As children, very often we are told to go hug someone or give someone a kiss. Very often, you have people pulling your cheeks. A lot of this happens even if you don’t want it to happen to you. There is a certain harmlessness which is attached to certain acts. The concept of personal space and consent are alien or rather considered to be a joy kill. Also, how can a child decide for himself/ herself? A child is considered to have no voice of his/her own. Yes, legally a child is dependent on a parent or a guardian but does than mean a child has no right to assert himself/herself?
It is essential to go back to childhood and trace these instances because these eventually shape our ideas of consent. Remember the time when someone smacked your head because it was a ‘fun’ thing to do? Remember the time when you were forced to take a particular subject in school by your parents? Remember the time when you pulled someone’s hair because you thought you were just playing around? Remember the time you spread rumors about a girl/boy you were dating who wanted to take it slow sexually?
All of us overstep sometimes. Even the ones who swear by the idea of consent. A lot of it has to do with the ideas and notions we grew up around. A childhood of learning which is not so easy to unlearn. Forcing someone to eat more even if the person doesn’t want to. Making someone drink even if the person doesn’t want to. We have all been there. And, we have all done that. You may call it being a ‘good’ host or whatever but if we think a little more about it, all of it stems from a sense of entitlement over the other person.
Nobody is advocating a world where everyone shares a detached equation. But a world, where notions of a person’s space, boundaries, consent are the ‘norm’, could be nice and warm and fun too. Afterall, fun is subjective. My fun may not be your fun. Your fun may not be mine. All so complicated and morbid? Well, it’s quite simple actually. What complicates is when we assume, take something/someone for granted or think we know it all.
We are no strangers to all those movies and tv shows where pestering/stalking/harassing a woman who does not reciprocate your attention was ‘love’. ‘Woh mujhse pyaar karti hai, par dikhati nahi’ (She loves me but just doesn’t show it), ‘Mujhe pata hai ki uski na mein hi haan hai’ (I know that she means yes when she says no), ‘She is just acting hard to get.’ All these notions propagated through songs, films, tv shows, advertisements etc. have normalised this form of violence and are the culprits behind several misplaced notions of consent.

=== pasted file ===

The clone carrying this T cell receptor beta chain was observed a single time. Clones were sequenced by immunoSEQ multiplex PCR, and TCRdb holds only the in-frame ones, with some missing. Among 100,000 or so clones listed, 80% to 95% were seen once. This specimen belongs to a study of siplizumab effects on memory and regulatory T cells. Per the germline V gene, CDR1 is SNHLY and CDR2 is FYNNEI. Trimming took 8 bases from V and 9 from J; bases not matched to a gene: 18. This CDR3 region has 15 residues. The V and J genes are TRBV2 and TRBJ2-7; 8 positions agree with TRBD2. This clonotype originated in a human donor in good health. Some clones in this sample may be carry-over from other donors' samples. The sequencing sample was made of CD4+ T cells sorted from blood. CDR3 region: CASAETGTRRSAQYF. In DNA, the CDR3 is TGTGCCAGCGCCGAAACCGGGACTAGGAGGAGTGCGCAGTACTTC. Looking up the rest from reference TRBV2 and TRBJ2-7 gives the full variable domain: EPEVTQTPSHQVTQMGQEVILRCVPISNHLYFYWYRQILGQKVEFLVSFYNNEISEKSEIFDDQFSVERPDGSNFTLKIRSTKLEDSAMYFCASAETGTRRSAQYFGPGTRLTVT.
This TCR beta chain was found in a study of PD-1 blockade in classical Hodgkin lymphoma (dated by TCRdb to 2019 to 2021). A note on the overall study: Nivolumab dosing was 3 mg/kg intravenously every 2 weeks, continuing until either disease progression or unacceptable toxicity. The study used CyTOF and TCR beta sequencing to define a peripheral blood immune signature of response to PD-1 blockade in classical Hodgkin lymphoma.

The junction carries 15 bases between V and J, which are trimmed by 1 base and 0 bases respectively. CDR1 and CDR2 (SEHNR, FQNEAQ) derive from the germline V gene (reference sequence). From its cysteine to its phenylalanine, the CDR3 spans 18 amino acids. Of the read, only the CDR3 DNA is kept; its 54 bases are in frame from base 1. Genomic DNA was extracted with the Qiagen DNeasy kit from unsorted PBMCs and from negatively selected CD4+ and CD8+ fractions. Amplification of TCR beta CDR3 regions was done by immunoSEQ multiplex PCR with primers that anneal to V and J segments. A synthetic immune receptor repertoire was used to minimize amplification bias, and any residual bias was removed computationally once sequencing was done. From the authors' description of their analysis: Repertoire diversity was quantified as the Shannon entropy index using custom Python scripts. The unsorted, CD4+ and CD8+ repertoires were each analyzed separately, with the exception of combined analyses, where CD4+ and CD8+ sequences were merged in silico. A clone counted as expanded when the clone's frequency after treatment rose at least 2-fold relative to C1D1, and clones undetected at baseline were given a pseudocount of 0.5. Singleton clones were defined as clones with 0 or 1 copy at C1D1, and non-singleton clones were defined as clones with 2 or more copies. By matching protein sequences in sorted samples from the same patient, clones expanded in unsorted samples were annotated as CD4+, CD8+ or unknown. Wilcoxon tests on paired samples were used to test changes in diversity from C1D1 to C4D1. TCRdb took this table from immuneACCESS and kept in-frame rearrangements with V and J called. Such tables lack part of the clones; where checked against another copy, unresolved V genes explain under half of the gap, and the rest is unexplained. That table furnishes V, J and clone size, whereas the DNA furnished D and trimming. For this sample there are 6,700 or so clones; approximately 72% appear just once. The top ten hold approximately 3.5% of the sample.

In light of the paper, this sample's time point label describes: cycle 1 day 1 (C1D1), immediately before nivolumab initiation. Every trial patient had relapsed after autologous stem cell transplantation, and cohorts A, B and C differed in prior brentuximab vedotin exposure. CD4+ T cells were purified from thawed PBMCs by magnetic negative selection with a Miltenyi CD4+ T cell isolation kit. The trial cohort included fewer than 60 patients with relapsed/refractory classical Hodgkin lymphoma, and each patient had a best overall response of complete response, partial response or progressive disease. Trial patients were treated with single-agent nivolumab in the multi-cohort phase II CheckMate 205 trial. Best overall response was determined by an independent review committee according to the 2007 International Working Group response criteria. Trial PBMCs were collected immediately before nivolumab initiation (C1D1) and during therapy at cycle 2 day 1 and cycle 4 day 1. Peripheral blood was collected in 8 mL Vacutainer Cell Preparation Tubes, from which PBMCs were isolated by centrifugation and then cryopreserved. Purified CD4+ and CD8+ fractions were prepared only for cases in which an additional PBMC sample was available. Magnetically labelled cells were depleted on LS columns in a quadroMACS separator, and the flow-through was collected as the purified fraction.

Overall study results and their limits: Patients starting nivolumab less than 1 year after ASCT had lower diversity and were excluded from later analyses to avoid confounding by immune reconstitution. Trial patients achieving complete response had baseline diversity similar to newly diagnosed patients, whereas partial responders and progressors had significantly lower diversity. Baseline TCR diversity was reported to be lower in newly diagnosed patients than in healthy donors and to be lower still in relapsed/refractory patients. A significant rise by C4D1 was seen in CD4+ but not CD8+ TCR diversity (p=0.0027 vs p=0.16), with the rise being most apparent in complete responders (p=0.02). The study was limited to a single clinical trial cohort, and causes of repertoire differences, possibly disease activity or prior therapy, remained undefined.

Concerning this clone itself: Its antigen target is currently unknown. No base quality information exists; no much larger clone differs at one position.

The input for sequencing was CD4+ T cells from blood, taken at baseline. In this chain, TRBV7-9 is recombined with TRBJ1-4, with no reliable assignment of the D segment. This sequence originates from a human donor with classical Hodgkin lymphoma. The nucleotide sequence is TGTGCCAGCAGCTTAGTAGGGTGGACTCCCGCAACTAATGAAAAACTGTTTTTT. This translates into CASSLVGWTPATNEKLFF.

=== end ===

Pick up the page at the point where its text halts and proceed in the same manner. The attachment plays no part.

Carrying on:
A young child is seen as incapable of giving consent. A woman’s consent is seen as something that doesn’t matter. Marriage is viewed as a lifelong promise for sex (amongst a lot of other things) whenever wherever. Afterall, a woman is considered a man’s property within the institution of marriage.While the lack of consent is often not identified as a problem, there are several consensual relationships which are stigmatized. It’s a maze of hypocrisy that we seem to be lost in.
The idea of consent is radical. It gives a person autonomy. When a woman says she does not want to have sex with her partner, she is taking control of her body and sexuality. It acknowledges that a person has a voice. It marks equations as egalitarian relationships. A lot of us don’t know how to say no. It can be liberating to know that you have the power over you and nobody else.
Ask if the other person is comfortable with something. Don’t just ask once. Keep checking in with the person. Let the person know that his/her say matters and that they have the space to take a call. To assume, to take for granted, to be ignorant are mistakes we can’t afford to make. My freedom to live my life in a certain way depends on you to let me do so. We are all the guardians of all our freedoms. We chose a to exist like this. Together. In a society. Then why not just do it the right way? We agree that there is no one right way and that it can be contested, but one thing that we are certain of is that; the right way is definitely not non-consensual.
2 thoughts on “Seeking consent”
Good learning on consensual interaction for even knowledge /information sharing.
Thank you Rajesh.